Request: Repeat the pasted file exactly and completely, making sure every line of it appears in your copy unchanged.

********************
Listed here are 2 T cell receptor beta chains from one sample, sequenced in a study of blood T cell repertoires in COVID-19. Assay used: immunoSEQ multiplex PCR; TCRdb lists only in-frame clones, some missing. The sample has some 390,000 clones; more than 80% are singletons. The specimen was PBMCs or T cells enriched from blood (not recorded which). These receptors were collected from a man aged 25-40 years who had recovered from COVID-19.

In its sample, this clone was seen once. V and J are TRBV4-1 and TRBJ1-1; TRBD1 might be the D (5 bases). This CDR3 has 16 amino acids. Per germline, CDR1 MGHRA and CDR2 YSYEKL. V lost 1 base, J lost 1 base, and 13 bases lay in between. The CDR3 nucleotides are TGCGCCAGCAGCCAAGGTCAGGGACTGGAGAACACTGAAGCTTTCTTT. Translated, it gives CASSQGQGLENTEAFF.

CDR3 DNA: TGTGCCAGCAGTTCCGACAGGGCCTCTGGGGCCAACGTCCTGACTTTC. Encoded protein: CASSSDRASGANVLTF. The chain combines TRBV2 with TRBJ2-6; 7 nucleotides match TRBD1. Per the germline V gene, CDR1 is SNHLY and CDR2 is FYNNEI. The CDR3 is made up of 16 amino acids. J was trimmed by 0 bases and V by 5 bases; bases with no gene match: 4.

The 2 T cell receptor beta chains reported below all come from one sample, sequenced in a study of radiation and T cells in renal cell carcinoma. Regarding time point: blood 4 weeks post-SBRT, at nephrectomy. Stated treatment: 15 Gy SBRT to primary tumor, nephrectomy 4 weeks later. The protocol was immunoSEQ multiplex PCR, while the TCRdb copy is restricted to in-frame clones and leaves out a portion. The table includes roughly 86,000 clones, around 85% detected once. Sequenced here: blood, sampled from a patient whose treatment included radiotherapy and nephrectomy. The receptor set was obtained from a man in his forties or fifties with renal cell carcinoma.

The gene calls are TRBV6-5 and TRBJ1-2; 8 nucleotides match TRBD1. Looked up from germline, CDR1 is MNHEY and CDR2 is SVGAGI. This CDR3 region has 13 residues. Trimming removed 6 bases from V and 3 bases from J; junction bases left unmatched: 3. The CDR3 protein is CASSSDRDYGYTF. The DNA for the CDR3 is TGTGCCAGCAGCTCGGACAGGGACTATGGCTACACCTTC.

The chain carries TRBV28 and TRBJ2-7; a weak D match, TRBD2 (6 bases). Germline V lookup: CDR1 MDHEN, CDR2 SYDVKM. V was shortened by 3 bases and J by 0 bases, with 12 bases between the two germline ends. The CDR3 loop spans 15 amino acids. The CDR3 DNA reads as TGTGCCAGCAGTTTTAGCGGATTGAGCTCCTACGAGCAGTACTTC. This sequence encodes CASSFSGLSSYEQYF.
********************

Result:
Listed here are 2 T cell receptor beta chains from one sample, sequenced in a study of blood T cell repertoires in COVID-19. Assay used: immunoSEQ multiplex PCR; TCRdb lists only in-frame clones, some missing. The sample has some 390,000 clones; more than 80% are singletons. The specimen was PBMCs or T cells enriched from blood (not recorded which). These receptors were collected from a man aged 25-40 years who had recovered from COVID-19.

In its sample, this clone was seen once. V and J are TRBV4-1 and TRBJ1-1; TRBD1 might be the D (5 bases). This CDR3 has 16 amino acids. Per germline, CDR1 MGHRA and CDR2 YSYEKL. V lost 1 base, J lost 1 base, and 13 bases lay in between. The CDR3 nucleotides are TGCGCCAGCAGCCAAGGTCAGGGACTGGAGAACACTGAAGCTTTCTTT. Translated, it gives CASSQGQGLENTEAFF.

CDR3 DNA: TGTGCCAGCAGTTCCGACAGGGCCTCTGGGGCCAACGTCCTGACTTTC. Encoded protein: CASSSDRASGANVLTF. The chain combines TRBV2 with TRBJ2-6; 7 nucleotides match TRBD1. Per the germline V gene, CDR1 is SNHLY and CDR2 is FYNNEI. The CDR3 is made up of 16 amino acids. J was trimmed by 0 bases and V by 5 bases; bases with no gene match: 4.

The 2 T cell receptor beta chains reported below all come from one sample, sequenced in a study of radiation and T cells in renal cell carcinoma. Regarding time point: blood 4 weeks post-SBRT, at nephrectomy. Stated treatment: 15 Gy SBRT to primary tumor, nephrectomy 4 weeks later. The protocol was immunoSEQ multiplex PCR, while the TCRdb copy is restricted to in-frame clones and leaves out a portion. The table includes roughly 86,000 clones, around 85% detected once. Sequenced here: blood, sampled from a patient whose treatment included radiotherapy and nephrectomy. The receptor set was obtained from a man in his forties or fifties with renal cell carcinoma.

The gene calls are TRBV6-5 and TRBJ1-2; 8 nucleotides match TRBD1. Looked up from germline, CDR1 is MNHEY and CDR2 is SVGAGI. This CDR3 region has 13 residues. Trimming removed 6 bases from V and 3 bases from J; junction bases left unmatched: 3. The CDR3 protein is CASSSDRDYGYTF. The DNA for the CDR3 is TGTGCCAGCAGCTCGGACAGGGACTATGGCTACACCTTC.

The chain carries TRBV28 and TRBJ2-7; a weak D match, TRBD2 (6 bases). Germline V lookup: CDR1 MDHEN, CDR2 SYDVKM. V was shortened by 3 bases and J by 0 bases, with 12 bases between the two germline ends. The CDR3 loop spans 15 amino acids. The CDR3 DNA reads as TGTGCCAGCAGTTTTAGCGGATTGAGCTCCTACGAGCAGTACTTC. This sequence encodes CASSFSGLSSYEQYF.